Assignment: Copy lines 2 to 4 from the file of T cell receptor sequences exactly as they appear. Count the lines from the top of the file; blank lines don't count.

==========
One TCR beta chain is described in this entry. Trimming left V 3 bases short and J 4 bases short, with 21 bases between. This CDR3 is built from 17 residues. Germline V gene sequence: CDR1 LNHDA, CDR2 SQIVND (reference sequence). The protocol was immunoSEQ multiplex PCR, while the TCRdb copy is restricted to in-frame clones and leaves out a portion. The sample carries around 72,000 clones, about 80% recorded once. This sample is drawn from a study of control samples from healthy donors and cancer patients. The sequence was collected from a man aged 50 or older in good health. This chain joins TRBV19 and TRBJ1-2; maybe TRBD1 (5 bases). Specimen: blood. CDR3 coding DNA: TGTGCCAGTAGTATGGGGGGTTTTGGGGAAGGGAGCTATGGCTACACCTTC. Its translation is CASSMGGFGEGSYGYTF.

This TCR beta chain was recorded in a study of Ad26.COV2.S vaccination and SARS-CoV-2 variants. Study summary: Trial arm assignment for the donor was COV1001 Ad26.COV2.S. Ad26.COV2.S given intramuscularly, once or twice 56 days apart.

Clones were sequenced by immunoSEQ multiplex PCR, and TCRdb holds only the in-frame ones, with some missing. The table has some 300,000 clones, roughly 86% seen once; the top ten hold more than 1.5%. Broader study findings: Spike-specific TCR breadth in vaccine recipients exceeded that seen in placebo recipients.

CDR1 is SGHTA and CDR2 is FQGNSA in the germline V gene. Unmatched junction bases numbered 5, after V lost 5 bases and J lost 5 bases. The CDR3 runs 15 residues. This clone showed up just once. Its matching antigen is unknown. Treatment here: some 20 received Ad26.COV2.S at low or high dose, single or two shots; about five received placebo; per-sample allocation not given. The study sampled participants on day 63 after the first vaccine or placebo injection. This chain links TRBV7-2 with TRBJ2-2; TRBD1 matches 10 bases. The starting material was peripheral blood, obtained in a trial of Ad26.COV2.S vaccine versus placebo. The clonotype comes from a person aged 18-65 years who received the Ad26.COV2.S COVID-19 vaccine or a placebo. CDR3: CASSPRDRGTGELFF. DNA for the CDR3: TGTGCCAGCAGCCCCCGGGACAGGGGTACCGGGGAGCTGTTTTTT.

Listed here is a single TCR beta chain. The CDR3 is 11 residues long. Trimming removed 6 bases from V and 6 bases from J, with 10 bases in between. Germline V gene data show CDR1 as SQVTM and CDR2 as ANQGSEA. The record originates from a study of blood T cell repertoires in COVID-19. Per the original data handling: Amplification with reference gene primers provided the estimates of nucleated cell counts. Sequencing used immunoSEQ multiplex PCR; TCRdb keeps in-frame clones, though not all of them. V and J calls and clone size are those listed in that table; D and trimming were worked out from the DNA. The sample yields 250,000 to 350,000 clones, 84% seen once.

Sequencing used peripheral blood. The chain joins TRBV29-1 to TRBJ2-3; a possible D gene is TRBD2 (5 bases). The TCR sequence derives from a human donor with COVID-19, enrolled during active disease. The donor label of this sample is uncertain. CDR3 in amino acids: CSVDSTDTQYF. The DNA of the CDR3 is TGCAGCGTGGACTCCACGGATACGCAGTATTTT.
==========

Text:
This TCR beta chain was recorded in a study of Ad26.COV2.S vaccination and SARS-CoV-2 variants. Study summary: Trial arm assignment for the donor was COV1001 Ad26.COV2.S. Ad26.COV2.S given intramuscularly, once or twice 56 days apart.

Clones were sequenced by immunoSEQ multiplex PCR, and TCRdb holds only the in-frame ones, with some missing. The table has some 300,000 clones, roughly 86% seen once; the top ten hold more than 1.5%. Broader study findings: Spike-specific TCR breadth in vaccine recipients exceeded that seen in placebo recipients.

CDR1 is SGHTA and CDR2 is FQGNSA in the germline V gene. Unmatched junction bases numbered 5, after V lost 5 bases and J lost 5 bases. The CDR3 runs 15 residues. This clone showed up just once. Its matching antigen is unknown. Treatment here: some 20 received Ad26.COV2.S at low or high dose, single or two shots; about five received placebo; per-sample allocation not given. The study sampled participants on day 63 after the first vaccine or placebo injection. This chain links TRBV7-2 with TRBJ2-2; TRBD1 matches 10 bases. The starting material was peripheral blood, obtained in a trial of Ad26.COV2.S vaccine versus placebo. The clonotype comes from a person aged 18-65 years who received the Ad26.COV2.S COVID-19 vaccine or a placebo. CDR3: CASSPRDRGTGELFF. DNA for the CDR3: TGTGCCAGCAGCCCCCGGGACAGGGGTACCGGGGAGCTGTTTTTT.